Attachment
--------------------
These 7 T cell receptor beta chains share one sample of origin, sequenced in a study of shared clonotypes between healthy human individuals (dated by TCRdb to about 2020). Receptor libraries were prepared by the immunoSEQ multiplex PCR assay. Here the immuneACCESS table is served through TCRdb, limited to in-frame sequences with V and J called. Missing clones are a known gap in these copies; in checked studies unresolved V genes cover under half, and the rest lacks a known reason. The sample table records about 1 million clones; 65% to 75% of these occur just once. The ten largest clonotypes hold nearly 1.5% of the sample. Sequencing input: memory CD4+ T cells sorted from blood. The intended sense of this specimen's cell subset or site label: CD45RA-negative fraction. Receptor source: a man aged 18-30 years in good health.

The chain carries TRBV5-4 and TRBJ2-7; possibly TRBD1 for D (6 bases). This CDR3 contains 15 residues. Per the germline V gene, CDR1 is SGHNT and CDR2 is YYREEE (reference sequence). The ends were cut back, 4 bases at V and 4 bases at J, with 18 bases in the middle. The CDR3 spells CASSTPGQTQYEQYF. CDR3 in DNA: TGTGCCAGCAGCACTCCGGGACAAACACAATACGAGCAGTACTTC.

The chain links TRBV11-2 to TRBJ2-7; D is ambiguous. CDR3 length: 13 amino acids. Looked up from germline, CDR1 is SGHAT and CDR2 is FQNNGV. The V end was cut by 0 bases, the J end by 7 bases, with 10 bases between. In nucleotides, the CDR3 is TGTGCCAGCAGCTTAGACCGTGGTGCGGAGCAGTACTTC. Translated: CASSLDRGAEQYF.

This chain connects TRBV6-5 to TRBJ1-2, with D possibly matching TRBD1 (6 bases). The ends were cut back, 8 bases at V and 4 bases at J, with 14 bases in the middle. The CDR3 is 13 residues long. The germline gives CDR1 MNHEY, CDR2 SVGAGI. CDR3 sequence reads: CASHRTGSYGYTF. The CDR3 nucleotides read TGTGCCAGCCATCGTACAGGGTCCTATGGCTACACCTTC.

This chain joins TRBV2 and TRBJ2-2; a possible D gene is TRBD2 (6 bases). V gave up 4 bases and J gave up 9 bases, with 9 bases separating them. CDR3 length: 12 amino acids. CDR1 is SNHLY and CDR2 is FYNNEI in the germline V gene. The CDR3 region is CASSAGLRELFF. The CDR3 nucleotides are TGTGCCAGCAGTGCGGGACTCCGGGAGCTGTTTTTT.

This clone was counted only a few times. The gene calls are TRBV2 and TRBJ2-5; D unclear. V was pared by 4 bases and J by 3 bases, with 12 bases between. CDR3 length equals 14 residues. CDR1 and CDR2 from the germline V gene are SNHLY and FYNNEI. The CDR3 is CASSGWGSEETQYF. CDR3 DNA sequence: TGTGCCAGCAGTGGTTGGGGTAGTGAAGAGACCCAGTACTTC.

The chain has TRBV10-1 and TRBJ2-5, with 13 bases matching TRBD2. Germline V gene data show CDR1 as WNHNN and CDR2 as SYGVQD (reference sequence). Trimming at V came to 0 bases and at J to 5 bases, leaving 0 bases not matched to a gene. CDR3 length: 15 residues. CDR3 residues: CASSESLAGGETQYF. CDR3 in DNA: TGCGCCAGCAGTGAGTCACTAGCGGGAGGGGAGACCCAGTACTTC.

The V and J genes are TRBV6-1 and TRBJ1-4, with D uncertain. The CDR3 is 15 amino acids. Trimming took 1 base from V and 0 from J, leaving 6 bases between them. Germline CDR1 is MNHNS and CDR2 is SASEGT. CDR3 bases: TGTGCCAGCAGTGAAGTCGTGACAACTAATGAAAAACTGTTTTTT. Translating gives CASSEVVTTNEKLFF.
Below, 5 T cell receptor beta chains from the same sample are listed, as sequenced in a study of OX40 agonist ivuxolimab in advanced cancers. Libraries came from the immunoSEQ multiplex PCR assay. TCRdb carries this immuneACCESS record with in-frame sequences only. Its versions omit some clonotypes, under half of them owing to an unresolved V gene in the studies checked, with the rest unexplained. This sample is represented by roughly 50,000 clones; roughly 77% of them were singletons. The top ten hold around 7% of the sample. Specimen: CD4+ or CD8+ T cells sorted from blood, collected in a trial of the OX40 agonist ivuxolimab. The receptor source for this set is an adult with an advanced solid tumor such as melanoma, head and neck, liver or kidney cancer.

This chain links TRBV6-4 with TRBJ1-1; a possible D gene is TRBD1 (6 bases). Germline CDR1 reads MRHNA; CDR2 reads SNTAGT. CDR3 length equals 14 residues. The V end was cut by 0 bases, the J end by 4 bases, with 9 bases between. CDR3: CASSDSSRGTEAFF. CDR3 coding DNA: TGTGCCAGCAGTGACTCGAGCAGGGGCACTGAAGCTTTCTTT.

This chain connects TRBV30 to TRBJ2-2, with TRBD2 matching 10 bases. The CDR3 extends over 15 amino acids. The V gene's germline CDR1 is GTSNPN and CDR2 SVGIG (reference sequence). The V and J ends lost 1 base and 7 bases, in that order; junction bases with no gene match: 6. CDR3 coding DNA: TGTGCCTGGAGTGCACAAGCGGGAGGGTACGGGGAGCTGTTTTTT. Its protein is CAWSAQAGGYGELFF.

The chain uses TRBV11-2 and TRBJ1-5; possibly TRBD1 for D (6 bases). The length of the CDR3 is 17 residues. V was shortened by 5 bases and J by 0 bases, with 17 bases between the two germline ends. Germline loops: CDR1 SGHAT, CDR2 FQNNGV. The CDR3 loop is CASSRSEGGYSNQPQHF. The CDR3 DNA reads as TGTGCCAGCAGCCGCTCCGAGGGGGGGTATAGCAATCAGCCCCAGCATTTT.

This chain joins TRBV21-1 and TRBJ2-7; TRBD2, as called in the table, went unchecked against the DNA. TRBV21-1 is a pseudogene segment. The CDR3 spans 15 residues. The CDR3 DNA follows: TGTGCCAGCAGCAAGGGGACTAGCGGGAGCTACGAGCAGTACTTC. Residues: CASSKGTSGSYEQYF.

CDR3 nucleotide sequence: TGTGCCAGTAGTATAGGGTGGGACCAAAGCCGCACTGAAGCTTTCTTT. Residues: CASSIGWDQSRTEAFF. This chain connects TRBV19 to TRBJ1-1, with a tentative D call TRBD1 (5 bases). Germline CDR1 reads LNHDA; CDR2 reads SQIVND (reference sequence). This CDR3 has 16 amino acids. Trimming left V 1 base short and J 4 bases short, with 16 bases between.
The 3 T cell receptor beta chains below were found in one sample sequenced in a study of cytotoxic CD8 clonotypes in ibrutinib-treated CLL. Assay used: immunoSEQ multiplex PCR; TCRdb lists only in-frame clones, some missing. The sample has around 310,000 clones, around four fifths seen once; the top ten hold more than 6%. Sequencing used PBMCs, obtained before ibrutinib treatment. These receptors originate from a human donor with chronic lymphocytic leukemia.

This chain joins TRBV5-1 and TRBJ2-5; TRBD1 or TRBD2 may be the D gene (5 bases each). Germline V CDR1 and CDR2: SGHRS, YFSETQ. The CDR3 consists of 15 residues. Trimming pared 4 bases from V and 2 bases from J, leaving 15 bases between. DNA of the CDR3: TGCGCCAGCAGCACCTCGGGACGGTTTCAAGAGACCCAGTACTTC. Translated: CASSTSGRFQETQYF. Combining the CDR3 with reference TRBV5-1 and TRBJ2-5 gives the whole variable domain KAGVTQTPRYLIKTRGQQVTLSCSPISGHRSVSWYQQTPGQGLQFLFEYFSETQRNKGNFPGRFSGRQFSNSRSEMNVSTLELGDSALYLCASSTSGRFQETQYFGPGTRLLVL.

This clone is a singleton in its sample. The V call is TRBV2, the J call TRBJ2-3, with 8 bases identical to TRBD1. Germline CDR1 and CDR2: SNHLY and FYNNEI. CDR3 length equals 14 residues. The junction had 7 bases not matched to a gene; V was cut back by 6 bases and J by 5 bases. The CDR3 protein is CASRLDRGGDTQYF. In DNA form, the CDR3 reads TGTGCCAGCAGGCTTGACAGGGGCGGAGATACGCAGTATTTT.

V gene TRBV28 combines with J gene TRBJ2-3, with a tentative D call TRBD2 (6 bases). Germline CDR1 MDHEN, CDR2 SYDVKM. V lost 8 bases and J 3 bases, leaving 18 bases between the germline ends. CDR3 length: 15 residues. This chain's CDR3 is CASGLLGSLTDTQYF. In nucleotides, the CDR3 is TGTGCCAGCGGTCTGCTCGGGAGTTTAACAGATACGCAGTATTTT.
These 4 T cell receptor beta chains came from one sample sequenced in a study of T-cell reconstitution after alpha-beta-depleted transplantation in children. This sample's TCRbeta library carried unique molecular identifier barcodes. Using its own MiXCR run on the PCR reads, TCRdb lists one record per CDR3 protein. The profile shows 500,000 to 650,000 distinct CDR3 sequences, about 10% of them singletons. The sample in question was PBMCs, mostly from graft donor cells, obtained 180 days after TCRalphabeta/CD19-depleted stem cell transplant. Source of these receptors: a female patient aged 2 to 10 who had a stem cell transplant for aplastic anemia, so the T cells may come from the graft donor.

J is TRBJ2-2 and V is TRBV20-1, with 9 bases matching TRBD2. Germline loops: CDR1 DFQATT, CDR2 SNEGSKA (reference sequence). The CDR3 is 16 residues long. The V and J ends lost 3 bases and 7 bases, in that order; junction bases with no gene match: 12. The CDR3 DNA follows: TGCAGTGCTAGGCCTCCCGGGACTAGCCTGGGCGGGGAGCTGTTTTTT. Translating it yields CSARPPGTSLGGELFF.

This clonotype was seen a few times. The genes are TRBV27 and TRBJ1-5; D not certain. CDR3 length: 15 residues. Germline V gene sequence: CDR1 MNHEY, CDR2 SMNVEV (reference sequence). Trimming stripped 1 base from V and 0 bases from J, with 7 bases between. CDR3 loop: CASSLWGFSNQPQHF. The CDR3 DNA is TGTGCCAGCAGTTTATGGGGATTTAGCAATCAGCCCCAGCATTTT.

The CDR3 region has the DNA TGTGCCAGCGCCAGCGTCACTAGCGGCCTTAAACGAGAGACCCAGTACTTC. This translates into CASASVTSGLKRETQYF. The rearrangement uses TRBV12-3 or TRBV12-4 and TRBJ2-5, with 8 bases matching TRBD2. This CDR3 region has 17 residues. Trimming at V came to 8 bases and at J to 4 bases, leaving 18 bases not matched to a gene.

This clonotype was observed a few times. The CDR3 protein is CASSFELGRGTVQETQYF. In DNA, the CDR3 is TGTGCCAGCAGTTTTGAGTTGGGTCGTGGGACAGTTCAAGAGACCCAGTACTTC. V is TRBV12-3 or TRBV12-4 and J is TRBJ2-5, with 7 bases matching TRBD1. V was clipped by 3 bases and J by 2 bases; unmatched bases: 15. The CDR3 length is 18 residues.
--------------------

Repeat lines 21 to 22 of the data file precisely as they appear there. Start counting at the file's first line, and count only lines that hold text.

This clonotype was seen a few times. The genes are TRBV27 and TRBJ1-5; D not certain. CDR3 length: 15 residues. Germline V gene sequence: CDR1 MNHEY, CDR2 SMNVEV (reference sequence). Trimming stripped 1 base from V and 0 bases from J, with 7 bases between. CDR3 loop: CASSLWGFSNQPQHF. The CDR3 DNA is TGTGCCAGCAGTTTATGGGGATTTAGCAATCAGCCCCAGCATTTT.

The CDR3 region has the DNA TGTGCCAGCGCCAGCGTCACTAGCGGCCTTAAACGAGAGACCCAGTACTTC. This translates into CASASVTSGLKRETQYF. The rearrangement uses TRBV12-3 or TRBV12-4 and TRBJ2-5, with 8 bases matching TRBD2. This CDR3 region has 17 residues. Trimming at V came to 8 bases and at J to 4 bases, leaving 18 bases not matched to a gene.